Camila Mendes details struggle with eating disorder: “I was really scared of eating carbs”
Camila Mendes (Camila Mendes) is open about seeking help for her eating disorder.
The Riverdale star, 28, sat down with Eileen Kelly for her Dear Media podcast Going Mental, where she talked about struggling with body image issues while filming the first season of her long-running CW series.
“I would watch every episode and think, ‘Oh my God, my stomach is there ……’ I was so insecure, and it really fueled my eating disorder,” she said. “I had one at different stages of my life. A little bit in high school, a little bit near the end of my senior year, and then a little bit in college, and then [in Riverdale’s] first season it came back.”
She adds, “When you’re in your early 20s and your body is fluctuating, my body hadn’t settled down. I’d look at myself and separate myself, my stomach, you know, my arms, my jaw, anything – I’d be obsessed with it. It gets in the way because when I’m performing in front of the camera …… your process is really bad.”
The Do Revenge actress says she first started seeing a therapist at this stage of her life to “cure” her eating disorder, as well as a nutritionist who “helped me get over my fear of bread.
“I was really afraid of eating carbohydrates,” Mendez says. “The result was I would avoid it for a long time, and then I would binge, eat a bunch, and then purge. So it was a terrible cycle, and she helped me get over it by introducing bread back into my life like, ‘Look, it’s not going to kill you. Now, it rarely comes up in therapy.”
Mendez also shared that it was hard to overcome her eating problems because when she lost weight, she was told, “You look great.”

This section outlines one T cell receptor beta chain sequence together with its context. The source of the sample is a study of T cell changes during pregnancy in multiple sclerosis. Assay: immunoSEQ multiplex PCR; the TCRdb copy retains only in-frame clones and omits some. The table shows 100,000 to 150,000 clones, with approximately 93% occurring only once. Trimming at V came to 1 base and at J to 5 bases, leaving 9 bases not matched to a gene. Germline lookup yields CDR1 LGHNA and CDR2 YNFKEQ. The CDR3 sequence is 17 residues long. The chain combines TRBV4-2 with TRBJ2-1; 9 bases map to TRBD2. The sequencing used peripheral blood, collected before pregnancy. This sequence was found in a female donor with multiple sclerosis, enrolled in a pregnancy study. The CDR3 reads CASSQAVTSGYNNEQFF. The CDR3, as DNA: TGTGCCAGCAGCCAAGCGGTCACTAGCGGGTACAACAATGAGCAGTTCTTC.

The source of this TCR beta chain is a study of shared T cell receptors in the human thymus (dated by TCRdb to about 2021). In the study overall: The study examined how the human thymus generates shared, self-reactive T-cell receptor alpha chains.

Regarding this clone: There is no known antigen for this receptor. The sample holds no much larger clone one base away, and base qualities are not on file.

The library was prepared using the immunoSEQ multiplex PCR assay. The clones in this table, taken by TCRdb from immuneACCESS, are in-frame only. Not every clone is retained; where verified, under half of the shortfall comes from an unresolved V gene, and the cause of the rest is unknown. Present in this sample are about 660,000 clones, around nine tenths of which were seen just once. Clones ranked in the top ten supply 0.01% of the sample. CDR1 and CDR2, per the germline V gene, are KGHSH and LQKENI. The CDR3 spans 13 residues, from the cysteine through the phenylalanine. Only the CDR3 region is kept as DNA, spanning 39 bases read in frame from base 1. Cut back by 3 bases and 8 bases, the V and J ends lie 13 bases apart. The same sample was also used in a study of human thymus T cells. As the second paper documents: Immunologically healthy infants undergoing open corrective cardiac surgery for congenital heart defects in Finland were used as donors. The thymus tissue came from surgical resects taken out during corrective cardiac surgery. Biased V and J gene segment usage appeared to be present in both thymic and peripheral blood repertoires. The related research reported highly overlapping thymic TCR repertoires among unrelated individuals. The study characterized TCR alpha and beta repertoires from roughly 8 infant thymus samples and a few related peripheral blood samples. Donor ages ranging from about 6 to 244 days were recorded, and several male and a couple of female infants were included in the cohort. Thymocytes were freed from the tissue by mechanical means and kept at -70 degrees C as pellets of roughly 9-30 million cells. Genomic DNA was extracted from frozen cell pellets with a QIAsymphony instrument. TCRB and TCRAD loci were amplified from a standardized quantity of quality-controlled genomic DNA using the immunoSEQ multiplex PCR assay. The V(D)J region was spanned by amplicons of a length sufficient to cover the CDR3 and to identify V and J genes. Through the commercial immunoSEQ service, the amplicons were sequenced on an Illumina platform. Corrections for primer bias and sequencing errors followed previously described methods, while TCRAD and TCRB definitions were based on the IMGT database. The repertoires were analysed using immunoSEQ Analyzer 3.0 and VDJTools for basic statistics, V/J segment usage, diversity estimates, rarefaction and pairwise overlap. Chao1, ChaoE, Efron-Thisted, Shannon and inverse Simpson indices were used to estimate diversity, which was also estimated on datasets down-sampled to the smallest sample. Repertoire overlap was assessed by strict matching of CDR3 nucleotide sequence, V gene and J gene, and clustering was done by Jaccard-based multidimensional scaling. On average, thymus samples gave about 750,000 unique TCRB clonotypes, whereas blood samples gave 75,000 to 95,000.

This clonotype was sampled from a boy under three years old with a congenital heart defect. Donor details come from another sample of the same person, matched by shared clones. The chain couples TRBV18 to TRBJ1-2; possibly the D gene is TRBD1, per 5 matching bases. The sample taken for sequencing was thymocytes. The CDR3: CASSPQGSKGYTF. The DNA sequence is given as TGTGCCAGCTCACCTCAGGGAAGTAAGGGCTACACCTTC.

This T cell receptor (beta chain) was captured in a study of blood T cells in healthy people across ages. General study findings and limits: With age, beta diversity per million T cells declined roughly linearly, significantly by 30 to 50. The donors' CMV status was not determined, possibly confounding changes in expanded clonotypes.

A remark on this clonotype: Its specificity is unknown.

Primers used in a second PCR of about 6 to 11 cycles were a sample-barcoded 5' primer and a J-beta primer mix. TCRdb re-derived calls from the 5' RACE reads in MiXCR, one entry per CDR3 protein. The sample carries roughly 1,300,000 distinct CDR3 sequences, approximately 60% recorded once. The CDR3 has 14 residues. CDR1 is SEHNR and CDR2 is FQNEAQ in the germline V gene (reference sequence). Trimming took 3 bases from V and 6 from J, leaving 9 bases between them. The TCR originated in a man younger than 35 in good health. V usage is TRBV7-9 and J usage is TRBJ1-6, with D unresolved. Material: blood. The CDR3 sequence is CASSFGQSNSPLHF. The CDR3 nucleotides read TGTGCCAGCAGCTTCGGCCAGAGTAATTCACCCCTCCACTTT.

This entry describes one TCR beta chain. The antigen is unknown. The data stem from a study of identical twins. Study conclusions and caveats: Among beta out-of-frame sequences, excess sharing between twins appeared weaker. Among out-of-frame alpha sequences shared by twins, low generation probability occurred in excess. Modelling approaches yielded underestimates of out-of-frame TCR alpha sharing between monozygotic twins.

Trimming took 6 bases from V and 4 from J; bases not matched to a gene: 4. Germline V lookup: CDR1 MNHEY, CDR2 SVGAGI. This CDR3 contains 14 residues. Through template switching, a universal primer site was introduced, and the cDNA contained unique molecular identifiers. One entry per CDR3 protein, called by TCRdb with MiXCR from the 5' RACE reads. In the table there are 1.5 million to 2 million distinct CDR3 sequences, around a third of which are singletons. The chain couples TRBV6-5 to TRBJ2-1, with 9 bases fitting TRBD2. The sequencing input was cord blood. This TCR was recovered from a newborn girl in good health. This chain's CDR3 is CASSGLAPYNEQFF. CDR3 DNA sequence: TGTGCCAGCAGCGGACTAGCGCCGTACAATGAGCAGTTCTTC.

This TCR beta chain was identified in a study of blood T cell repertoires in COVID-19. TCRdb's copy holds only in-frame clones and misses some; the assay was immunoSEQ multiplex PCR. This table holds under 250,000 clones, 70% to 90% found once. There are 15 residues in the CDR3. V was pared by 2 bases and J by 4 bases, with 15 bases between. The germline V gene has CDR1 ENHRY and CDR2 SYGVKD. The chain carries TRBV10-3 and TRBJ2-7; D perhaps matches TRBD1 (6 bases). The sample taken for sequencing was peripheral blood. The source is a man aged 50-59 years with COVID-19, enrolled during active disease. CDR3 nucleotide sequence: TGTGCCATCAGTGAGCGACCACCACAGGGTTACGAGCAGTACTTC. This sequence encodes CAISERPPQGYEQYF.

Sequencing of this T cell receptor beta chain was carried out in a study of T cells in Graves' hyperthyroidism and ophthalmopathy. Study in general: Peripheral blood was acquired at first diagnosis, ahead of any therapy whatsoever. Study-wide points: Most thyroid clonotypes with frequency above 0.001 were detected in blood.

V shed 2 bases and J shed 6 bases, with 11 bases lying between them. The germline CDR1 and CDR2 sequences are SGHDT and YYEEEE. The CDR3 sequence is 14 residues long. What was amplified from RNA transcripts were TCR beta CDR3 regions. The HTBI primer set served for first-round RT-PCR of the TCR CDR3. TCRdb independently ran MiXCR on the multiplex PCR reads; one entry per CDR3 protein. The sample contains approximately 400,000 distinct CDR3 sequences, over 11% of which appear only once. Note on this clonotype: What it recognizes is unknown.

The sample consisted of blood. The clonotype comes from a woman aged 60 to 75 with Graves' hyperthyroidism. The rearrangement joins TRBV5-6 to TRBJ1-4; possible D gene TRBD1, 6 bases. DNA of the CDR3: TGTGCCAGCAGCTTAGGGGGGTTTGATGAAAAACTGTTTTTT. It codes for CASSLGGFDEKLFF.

“When I didn’t hear that, I thought I looked terrible – when no one commented on how thin I looked,” she added.
Mendez has long been open to struggling with self-esteem issues, and in 2017, she began working with Project HEAL, a nonprofit organization that raises money to treat eating disorders. At the time, she shared on Instagram that her passion for the organization stemmed from seeing her sister struggle with an eating disorder and the “symptoms” of having one.
In 2018, she announced in an Instagram post that she “has gone on a diet.
“I no longer believe there is a thinner, happier me on the other side of all the relentless work,” she said at the time. “Your body type is genetically influenced, and while eating nutrient-dense foods and exercising regularly will make you healthier, it won’t necessarily make you thinner, and the current system can’t distinguish that.”
Later that year, she shared more of her personal experience with her eating disorder with Shape, revealing that she “struggled with bulimia” during high school and college, describing it as “an emotional relationship with food and anxiety about everything I put into my body. “
If you or someone you know is struggling with an eating disorder, call the National Eating Disorders Association hotline at 1-800-931-2237.